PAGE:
Longtime Knox student, professor, coach, and icon loses valiant battle with cancer
In the early hours of Mar. 13, the whistle blew one final time for one of Knox’s beloved own. After a battle with cancer, longtime Knox icon Tim Heimann ’70 died around 12:30 a.m. that morning at his home in Galesburg, surrounded by family and friends. He was 60.
Heimann’s passing comes after several years of health problems. The latest bout with esophageal cancer began just under a year ago. The disease spread quickly throughout his body, most recently to the liver. A short time ago, he was given a one to two year life span. Shortly after that, doctors shortened that span to six months. Very recently, Tim was told he might have “just weeks” to live.
A week prior to his death, the Knox community was alerted to Heimann’s condition via a Mar. 6 all-campus email. Students and faculty were asked to help celebrate Tim’s life by sending cards and thank you notes to be included in a book to Heimann and his family.
“Awkwardly stated, any visits you have time to make, in our view, would be best kept brief,” the email on behalf of the Tom Anderson ‘66 and Topper Steinman ‘70 families said. “Tim tires easily and wants so much to share his old self with whomever is around.”
That celebration was unfortunately cut short.
In addition to graduating from Knox, Heimann coached basketball, baseball, football, and women’s tennis at Knox in various roles. He was head baseball coach from 1978-88, winning the 1986 conference championship — the last before Knox won again in 2008. He also had stints as assistant football coach and head women’s tennis coach, but his greatest coaching legacy came on the basketball court, where he coached for 24 seasons. Heimann was head basketball coach from 1985 until 2008, after serving as assistant under Knox legend Harley Knosher for a decade. Heimann won three Midwest Conference South Division Titles and was named Division Coach of the Year in 1997 and again in his final season. He finished with a 258-282 record overall. Last year, Knox renovated Memorial Gymnasium and renamed the basketball court in his honor. The floor was dedicated “Tim Heimann Court” at last month’s Homecoming ceremonies.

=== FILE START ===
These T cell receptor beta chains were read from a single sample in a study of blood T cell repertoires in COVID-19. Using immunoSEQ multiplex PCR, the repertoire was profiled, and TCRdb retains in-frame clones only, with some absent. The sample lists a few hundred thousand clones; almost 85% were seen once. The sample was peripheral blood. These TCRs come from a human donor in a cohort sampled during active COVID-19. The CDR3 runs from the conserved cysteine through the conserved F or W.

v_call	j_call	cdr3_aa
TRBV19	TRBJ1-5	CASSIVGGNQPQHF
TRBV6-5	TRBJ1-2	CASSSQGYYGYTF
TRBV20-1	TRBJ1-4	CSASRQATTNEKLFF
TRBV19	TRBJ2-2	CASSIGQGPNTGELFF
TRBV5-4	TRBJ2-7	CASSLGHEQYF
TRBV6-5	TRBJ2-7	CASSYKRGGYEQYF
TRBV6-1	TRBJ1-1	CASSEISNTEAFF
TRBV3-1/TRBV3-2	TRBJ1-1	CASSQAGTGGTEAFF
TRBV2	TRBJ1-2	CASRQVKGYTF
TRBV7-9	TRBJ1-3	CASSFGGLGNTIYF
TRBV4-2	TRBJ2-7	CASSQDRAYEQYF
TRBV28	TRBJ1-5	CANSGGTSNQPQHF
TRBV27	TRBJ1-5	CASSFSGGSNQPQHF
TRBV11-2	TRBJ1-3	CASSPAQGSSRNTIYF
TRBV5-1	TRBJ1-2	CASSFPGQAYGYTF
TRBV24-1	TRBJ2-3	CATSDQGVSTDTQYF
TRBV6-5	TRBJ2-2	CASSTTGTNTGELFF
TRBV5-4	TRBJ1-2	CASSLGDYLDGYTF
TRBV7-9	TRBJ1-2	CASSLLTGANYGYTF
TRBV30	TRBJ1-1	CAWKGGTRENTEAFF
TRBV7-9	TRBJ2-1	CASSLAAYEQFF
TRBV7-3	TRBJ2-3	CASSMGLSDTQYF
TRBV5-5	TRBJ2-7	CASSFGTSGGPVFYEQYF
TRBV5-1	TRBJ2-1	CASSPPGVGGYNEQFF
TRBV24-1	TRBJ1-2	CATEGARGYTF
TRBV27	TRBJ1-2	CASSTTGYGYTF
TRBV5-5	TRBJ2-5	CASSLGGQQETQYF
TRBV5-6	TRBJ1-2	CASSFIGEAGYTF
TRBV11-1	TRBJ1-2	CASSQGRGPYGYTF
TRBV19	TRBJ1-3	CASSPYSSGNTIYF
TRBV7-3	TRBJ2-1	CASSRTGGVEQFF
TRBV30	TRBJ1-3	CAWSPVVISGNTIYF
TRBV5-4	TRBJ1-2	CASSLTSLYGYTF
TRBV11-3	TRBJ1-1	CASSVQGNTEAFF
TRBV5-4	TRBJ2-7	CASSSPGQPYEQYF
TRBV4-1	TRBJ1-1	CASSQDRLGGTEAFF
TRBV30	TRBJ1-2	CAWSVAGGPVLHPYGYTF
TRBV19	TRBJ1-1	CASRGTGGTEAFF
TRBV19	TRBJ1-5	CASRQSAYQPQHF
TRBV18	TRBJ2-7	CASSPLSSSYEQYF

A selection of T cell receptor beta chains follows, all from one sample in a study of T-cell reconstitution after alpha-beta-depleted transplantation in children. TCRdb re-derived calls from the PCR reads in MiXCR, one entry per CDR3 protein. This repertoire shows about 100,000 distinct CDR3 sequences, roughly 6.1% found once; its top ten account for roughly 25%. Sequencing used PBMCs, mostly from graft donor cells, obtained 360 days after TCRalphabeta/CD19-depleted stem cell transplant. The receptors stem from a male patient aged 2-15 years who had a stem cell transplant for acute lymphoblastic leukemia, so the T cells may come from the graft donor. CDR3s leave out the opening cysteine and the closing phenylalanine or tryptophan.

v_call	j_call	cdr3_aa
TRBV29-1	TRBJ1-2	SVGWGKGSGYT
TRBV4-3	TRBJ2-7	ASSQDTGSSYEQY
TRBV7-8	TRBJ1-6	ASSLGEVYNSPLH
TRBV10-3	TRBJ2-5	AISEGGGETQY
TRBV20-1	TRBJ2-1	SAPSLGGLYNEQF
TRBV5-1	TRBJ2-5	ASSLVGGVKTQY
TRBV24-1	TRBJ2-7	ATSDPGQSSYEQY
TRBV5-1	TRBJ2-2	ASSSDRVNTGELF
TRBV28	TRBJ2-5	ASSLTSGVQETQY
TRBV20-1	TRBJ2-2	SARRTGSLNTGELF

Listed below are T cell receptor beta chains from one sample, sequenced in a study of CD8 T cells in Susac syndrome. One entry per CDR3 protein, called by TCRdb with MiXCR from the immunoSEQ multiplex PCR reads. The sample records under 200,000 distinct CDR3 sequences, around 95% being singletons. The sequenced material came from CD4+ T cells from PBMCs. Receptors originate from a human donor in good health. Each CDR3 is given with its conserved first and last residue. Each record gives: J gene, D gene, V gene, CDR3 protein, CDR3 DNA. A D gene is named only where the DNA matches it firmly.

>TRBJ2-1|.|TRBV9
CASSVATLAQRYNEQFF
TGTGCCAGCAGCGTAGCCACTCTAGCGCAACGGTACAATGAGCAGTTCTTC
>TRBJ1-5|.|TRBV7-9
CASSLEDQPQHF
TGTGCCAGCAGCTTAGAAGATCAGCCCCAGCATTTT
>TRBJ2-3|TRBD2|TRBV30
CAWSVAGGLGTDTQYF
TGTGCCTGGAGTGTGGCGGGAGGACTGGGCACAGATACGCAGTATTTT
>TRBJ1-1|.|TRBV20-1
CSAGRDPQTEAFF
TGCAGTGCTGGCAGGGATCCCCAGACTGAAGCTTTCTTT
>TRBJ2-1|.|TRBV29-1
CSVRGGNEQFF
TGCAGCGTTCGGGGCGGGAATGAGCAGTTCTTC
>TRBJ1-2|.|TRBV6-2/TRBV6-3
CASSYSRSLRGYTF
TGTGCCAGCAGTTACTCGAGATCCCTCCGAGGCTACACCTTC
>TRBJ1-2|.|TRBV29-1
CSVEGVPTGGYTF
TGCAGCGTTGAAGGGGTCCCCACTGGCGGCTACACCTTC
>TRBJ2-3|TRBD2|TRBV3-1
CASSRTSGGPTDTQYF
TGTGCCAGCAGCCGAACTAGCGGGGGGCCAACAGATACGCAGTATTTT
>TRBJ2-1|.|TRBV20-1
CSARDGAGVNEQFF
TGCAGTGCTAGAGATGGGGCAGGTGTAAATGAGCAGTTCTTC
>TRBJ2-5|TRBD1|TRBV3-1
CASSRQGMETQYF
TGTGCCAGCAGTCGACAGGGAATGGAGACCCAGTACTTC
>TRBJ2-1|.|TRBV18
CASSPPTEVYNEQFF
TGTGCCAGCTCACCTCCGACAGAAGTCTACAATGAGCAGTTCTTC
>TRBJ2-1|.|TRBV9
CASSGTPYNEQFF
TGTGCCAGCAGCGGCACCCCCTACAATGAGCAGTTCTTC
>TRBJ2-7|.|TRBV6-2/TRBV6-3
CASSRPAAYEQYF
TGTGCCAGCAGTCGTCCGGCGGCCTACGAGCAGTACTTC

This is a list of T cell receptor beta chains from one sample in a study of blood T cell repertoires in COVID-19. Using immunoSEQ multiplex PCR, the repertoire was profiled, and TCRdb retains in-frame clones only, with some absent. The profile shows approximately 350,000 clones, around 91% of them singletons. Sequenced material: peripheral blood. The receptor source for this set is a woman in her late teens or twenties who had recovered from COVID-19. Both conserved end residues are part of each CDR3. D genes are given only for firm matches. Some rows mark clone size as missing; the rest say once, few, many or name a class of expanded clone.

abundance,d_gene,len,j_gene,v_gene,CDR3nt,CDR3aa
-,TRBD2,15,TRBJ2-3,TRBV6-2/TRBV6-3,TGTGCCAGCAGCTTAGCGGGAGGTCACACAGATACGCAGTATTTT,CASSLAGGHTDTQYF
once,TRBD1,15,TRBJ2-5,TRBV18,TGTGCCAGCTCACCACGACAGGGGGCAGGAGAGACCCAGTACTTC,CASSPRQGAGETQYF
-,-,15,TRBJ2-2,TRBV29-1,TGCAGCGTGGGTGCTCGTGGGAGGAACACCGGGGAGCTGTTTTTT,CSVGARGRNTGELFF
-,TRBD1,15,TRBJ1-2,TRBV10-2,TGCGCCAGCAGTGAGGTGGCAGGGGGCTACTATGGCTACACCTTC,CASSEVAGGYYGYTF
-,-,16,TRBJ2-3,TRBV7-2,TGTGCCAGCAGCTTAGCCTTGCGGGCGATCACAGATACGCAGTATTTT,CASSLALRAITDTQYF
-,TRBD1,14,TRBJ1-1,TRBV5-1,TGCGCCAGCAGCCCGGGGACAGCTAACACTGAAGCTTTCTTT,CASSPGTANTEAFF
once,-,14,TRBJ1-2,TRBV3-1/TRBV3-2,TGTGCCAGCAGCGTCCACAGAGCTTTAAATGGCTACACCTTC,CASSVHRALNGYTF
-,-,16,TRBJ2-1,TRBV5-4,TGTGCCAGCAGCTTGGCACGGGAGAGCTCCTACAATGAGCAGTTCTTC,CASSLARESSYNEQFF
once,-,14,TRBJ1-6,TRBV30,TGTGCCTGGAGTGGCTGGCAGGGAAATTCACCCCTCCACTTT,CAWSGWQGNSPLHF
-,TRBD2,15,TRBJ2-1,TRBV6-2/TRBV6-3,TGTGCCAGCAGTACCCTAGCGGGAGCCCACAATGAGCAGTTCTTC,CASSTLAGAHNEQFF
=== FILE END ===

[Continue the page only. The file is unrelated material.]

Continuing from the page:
Along the way, Heimann also worked in the Office of Admissions, served as Assistant Dean of Students, and most recently in Knox’s Office of Advancement following his retirement from coaching.
Fittingly, a memorial service in celebration of Heimann’s life was held on Mar. 28 in Memorial Gymnasium on Tim Heimann Court. Both the west and north bleachers were filled to capacity with Knox students, faculty, alumni and friends of the college, along with family and personal friends of Heimann’s.
Steinman, the master of ceremonies, opened by asking the crowd of nearly 1,000 for a loud whistle, similar to the ones Heimann made his trademark while coaching. Several chimed in with their own version, creating a harmonic chord to push the mood from one of somberness to one with more levity.
“There we go!” Steinman said. “This is the tone we want to set.”
Steinman and six others — Vice President for Advancement Beverly Holmes, three alumni, President Taylor and Heimann’s mentor, Harley Knosher — all spoke at the event.
“Tim Heimann will be remembered as a teacher and professor of the Knox ideal,” Taylor said. “He stayed to serve; he served to the end.”
Obviously fighting off his emotions, Knosher, put it even more simply.
“For me, the key to Tim was that Tim always told you the truth, whether you wanted to hear it or not,” said Knosher.
The Knox baseball and softball teams showed up in full, donning their team jerseys. The Knox baseball team has added black patches to the left sleeve of each of its jerseys. They are embroidered with simply “T.H.” in gold.
“Whenever you think you have it rough, think about Coach Heimann,” baseball coach Jami Isaacson ’92 told the team after a loss in Arizona. “Think about that man who literally gave his life to the college. We have to play the rest of this season for him.”
Perhaps the words that summed up Heimann’s impact on the college most vividly were spoken by Knox’s Head Certified Athletic Trainer, Scott Sunderland.
“Friday [Mar. 13] was the worst day I’ve had in a long, long time,” Sunderland said quietly.
Heimann is survived by his wife, Cathy ’70, and his children, Cammi ’95, Kerry, Kevin ’02, and Chris ’04.
At the family’s request, all memorials made in Heimann’s name will support Knox College.
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